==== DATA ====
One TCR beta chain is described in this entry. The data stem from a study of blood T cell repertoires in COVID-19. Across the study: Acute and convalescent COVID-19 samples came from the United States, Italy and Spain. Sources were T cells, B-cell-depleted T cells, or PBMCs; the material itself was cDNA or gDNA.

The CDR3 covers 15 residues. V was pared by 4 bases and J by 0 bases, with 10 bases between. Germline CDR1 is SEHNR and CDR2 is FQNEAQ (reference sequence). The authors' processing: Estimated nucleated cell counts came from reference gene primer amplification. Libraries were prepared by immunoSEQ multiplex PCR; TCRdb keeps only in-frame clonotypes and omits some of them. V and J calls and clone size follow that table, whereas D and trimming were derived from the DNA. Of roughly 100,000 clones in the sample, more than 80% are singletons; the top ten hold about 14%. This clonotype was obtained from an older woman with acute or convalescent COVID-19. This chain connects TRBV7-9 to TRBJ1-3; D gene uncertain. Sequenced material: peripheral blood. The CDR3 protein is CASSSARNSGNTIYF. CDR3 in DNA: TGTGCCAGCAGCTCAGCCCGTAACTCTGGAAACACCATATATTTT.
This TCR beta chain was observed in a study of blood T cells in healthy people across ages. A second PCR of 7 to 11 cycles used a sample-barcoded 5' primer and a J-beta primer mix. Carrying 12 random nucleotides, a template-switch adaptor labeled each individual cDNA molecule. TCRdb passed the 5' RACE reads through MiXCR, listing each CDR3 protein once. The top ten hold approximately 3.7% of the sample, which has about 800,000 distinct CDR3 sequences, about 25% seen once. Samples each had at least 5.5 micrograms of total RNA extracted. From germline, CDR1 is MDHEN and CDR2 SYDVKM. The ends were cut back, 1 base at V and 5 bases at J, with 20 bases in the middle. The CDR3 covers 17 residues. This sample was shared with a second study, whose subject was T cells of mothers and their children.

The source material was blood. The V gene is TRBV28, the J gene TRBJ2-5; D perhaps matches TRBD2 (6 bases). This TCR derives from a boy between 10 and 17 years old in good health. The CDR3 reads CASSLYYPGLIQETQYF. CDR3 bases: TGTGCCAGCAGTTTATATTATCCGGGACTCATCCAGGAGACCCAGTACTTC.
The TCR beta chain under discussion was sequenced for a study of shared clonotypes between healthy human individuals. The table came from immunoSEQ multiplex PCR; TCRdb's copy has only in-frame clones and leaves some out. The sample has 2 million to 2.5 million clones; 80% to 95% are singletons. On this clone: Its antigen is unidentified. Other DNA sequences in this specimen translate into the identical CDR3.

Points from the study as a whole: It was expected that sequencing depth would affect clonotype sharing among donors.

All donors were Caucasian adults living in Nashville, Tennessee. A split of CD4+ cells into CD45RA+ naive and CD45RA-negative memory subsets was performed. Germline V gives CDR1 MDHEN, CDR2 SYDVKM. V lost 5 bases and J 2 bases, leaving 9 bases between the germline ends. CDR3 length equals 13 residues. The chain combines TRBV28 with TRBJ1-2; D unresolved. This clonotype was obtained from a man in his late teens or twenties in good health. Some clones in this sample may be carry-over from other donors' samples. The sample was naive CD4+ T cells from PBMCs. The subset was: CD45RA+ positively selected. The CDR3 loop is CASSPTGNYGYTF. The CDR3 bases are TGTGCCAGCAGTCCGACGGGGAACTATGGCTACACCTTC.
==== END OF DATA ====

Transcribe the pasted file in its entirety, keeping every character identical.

One TCR beta chain is described in this entry. The data stem from a study of blood T cell repertoires in COVID-19. Across the study: Acute and convalescent COVID-19 samples came from the United States, Italy and Spain. Sources were T cells, B-cell-depleted T cells, or PBMCs; the material itself was cDNA or gDNA.

The CDR3 covers 15 residues. V was pared by 4 bases and J by 0 bases, with 10 bases between. Germline CDR1 is SEHNR and CDR2 is FQNEAQ (reference sequence). The authors' processing: Estimated nucleated cell counts came from reference gene primer amplification. Libraries were prepared by immunoSEQ multiplex PCR; TCRdb keeps only in-frame clonotypes and omits some of them. V and J calls and clone size follow that table, whereas D and trimming were derived from the DNA. Of roughly 100,000 clones in the sample, more than 80% are singletons; the top ten hold about 14%. This clonotype was obtained from an older woman with acute or convalescent COVID-19. This chain connects TRBV7-9 to TRBJ1-3; D gene uncertain. Sequenced material: peripheral blood. The CDR3 protein is CASSSARNSGNTIYF. CDR3 in DNA: TGTGCCAGCAGCTCAGCCCGTAACTCTGGAAACACCATATATTTT.
This TCR beta chain was observed in a study of blood T cells in healthy people across ages. A second PCR of 7 to 11 cycles used a sample-barcoded 5' primer and a J-beta primer mix. Carrying 12 random nucleotides, a template-switch adaptor labeled each individual cDNA molecule. TCRdb passed the 5' RACE reads through MiXCR, listing each CDR3 protein once. The top ten hold approximately 3.7% of the sample, which has about 800,000 distinct CDR3 sequences, about 25% seen once. Samples each had at least 5.5 micrograms of total RNA extracted. From germline, CDR1 is MDHEN and CDR2 SYDVKM. The ends were cut back, 1 base at V and 5 bases at J, with 20 bases in the middle. The CDR3 covers 17 residues. This sample was shared with a second study, whose subject was T cells of mothers and their children.

The source material was blood. The V gene is TRBV28, the J gene TRBJ2-5; D perhaps matches TRBD2 (6 bases). This TCR derives from a boy between 10 and 17 years old in good health. The CDR3 reads CASSLYYPGLIQETQYF. CDR3 bases: TGTGCCAGCAGTTTATATTATCCGGGACTCATCCAGGAGACCCAGTACTTC.
The TCR beta chain under discussion was sequenced for a study of shared clonotypes between healthy human individuals. The table came from immunoSEQ multiplex PCR; TCRdb's copy has only in-frame clones and leaves some out. The sample has 2 million to 2.5 million clones; 80% to 95% are singletons. On this clone: Its antigen is unidentified. Other DNA sequences in this specimen translate into the identical CDR3.

Points from the study as a whole: It was expected that sequencing depth would affect clonotype sharing among donors.

All donors were Caucasian adults living in Nashville, Tennessee. A split of CD4+ cells into CD45RA+ naive and CD45RA-negative memory subsets was performed. Germline V gives CDR1 MDHEN, CDR2 SYDVKM. V lost 5 bases and J 2 bases, leaving 9 bases between the germline ends. CDR3 length equals 13 residues. The chain combines TRBV28 with TRBJ1-2; D unresolved. This clonotype was obtained from a man in his late teens or twenties in good health. Some clones in this sample may be carry-over from other donors' samples. The sample was naive CD4+ T cells from PBMCs. The subset was: CD45RA+ positively selected. The CDR3 loop is CASSPTGNYGYTF. The CDR3 bases are TGTGCCAGCAGTCCGACGGGGAACTATGGCTACACCTTC.